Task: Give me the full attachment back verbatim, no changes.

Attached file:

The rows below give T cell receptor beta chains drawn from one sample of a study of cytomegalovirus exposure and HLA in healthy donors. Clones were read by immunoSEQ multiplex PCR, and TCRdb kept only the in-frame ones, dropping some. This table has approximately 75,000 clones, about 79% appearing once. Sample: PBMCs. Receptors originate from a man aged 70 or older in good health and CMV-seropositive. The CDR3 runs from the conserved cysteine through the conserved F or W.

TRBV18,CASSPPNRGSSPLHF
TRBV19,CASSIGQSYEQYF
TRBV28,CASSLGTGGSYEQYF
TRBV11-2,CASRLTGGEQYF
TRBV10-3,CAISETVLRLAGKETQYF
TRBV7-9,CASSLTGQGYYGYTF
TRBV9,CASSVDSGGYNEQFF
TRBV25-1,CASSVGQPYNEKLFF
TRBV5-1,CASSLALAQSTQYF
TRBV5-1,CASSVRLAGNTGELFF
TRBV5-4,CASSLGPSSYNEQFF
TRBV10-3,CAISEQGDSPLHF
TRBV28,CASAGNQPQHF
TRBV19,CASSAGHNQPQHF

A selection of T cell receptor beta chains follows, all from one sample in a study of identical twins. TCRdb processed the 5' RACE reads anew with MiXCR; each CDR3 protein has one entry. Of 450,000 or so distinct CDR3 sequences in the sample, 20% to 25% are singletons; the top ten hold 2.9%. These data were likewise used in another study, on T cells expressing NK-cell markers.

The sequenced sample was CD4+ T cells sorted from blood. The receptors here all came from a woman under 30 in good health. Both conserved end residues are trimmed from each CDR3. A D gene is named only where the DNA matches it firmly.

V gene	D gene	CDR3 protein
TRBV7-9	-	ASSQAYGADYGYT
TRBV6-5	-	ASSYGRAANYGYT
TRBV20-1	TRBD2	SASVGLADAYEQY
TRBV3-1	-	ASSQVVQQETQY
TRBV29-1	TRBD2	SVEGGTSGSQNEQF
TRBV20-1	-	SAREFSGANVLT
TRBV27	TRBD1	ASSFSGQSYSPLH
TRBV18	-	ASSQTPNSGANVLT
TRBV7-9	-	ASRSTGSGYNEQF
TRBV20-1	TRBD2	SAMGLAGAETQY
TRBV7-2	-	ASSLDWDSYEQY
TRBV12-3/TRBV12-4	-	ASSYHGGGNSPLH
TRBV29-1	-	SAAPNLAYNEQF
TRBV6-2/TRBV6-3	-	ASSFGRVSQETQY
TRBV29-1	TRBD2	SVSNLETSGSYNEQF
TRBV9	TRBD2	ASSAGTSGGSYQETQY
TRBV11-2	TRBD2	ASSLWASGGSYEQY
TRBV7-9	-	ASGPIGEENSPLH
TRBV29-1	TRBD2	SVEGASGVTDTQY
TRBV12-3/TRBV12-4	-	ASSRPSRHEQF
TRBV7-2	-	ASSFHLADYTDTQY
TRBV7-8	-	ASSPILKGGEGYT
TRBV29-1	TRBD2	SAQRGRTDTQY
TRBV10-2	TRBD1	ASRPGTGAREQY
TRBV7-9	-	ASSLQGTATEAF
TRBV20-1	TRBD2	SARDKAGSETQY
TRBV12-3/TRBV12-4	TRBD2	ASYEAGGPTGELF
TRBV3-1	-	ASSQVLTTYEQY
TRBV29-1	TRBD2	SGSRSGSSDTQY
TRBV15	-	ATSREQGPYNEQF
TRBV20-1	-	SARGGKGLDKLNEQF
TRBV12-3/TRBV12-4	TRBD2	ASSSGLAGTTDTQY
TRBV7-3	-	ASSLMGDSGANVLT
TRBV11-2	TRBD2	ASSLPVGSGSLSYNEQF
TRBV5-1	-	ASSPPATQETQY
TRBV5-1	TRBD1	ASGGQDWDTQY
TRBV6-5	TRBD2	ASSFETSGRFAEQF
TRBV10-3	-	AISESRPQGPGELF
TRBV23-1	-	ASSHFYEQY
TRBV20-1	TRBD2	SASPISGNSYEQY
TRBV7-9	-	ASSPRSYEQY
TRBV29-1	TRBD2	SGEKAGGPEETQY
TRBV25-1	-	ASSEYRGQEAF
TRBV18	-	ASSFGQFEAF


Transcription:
The rows below give T cell receptor beta chains drawn from one sample of a study of cytomegalovirus exposure and HLA in healthy donors. Clones were read by immunoSEQ multiplex PCR, and TCRdb kept only the in-frame ones, dropping some. This table has approximately 75,000 clones, about 79% appearing once. Sample: PBMCs. Receptors originate from a man aged 70 or older in good health and CMV-seropositive. The CDR3 runs from the conserved cysteine through the conserved F or W.

TRBV18,CASSPPNRGSSPLHF
TRBV19,CASSIGQSYEQYF
TRBV28,CASSLGTGGSYEQYF
TRBV11-2,CASRLTGGEQYF
TRBV10-3,CAISETVLRLAGKETQYF
TRBV7-9,CASSLTGQGYYGYTF
TRBV9,CASSVDSGGYNEQFF
TRBV25-1,CASSVGQPYNEKLFF
TRBV5-1,CASSLALAQSTQYF
TRBV5-1,CASSVRLAGNTGELFF
TRBV5-4,CASSLGPSSYNEQFF
TRBV10-3,CAISEQGDSPLHF
TRBV28,CASAGNQPQHF
TRBV19,CASSAGHNQPQHF

A selection of T cell receptor beta chains follows, all from one sample in a study of identical twins. TCRdb processed the 5' RACE reads anew with MiXCR; each CDR3 protein has one entry. Of 450,000 or so distinct CDR3 sequences in the sample, 20% to 25% are singletons; the top ten hold 2.9%. These data were likewise used in another study, on T cells expressing NK-cell markers.

The sequenced sample was CD4+ T cells sorted from blood. The receptors here all came from a woman under 30 in good health. Both conserved end residues are trimmed from each CDR3. A D gene is named only where the DNA matches it firmly.

V gene	D gene	CDR3 protein
TRBV7-9	-	ASSQAYGADYGYT
TRBV6-5	-	ASSYGRAANYGYT
TRBV20-1	TRBD2	SASVGLADAYEQY
TRBV3-1	-	ASSQVVQQETQY
TRBV29-1	TRBD2	SVEGGTSGSQNEQF
TRBV20-1	-	SAREFSGANVLT
TRBV27	TRBD1	ASSFSGQSYSPLH
TRBV18	-	ASSQTPNSGANVLT
TRBV7-9	-	ASRSTGSGYNEQF
TRBV20-1	TRBD2	SAMGLAGAETQY
TRBV7-2	-	ASSLDWDSYEQY
TRBV12-3/TRBV12-4	-	ASSYHGGGNSPLH
TRBV29-1	-	SAAPNLAYNEQF
TRBV6-2/TRBV6-3	-	ASSFGRVSQETQY
TRBV29-1	TRBD2	SVSNLETSGSYNEQF
TRBV9	TRBD2	ASSAGTSGGSYQETQY
TRBV11-2	TRBD2	ASSLWASGGSYEQY
TRBV7-9	-	ASGPIGEENSPLH
TRBV29-1	TRBD2	SVEGASGVTDTQY
TRBV12-3/TRBV12-4	-	ASSRPSRHEQF
TRBV7-2	-	ASSFHLADYTDTQY
TRBV7-8	-	ASSPILKGGEGYT
TRBV29-1	TRBD2	SAQRGRTDTQY
TRBV10-2	TRBD1	ASRPGTGAREQY
TRBV7-9	-	ASSLQGTATEAF
TRBV20-1	TRBD2	SARDKAGSETQY
TRBV12-3/TRBV12-4	TRBD2	ASYEAGGPTGELF
TRBV3-1	-	ASSQVLTTYEQY
TRBV29-1	TRBD2	SGSRSGSSDTQY
TRBV15	-	ATSREQGPYNEQF
TRBV20-1	-	SARGGKGLDKLNEQF
TRBV12-3/TRBV12-4	TRBD2	ASSSGLAGTTDTQY
TRBV7-3	-	ASSLMGDSGANVLT
TRBV11-2	TRBD2	ASSLPVGSGSLSYNEQF
TRBV5-1	-	ASSPPATQETQY
TRBV5-1	TRBD1	ASGGQDWDTQY
TRBV6-5	TRBD2	ASSFETSGRFAEQF
TRBV10-3	-	AISESRPQGPGELF
TRBV23-1	-	ASSHFYEQY
TRBV20-1	TRBD2	SASPISGNSYEQY
TRBV7-9	-	ASSPRSYEQY
TRBV29-1	TRBD2	SGEKAGGPEETQY
TRBV25-1	-	ASSEYRGQEAF
TRBV18	-	ASSFGQFEAF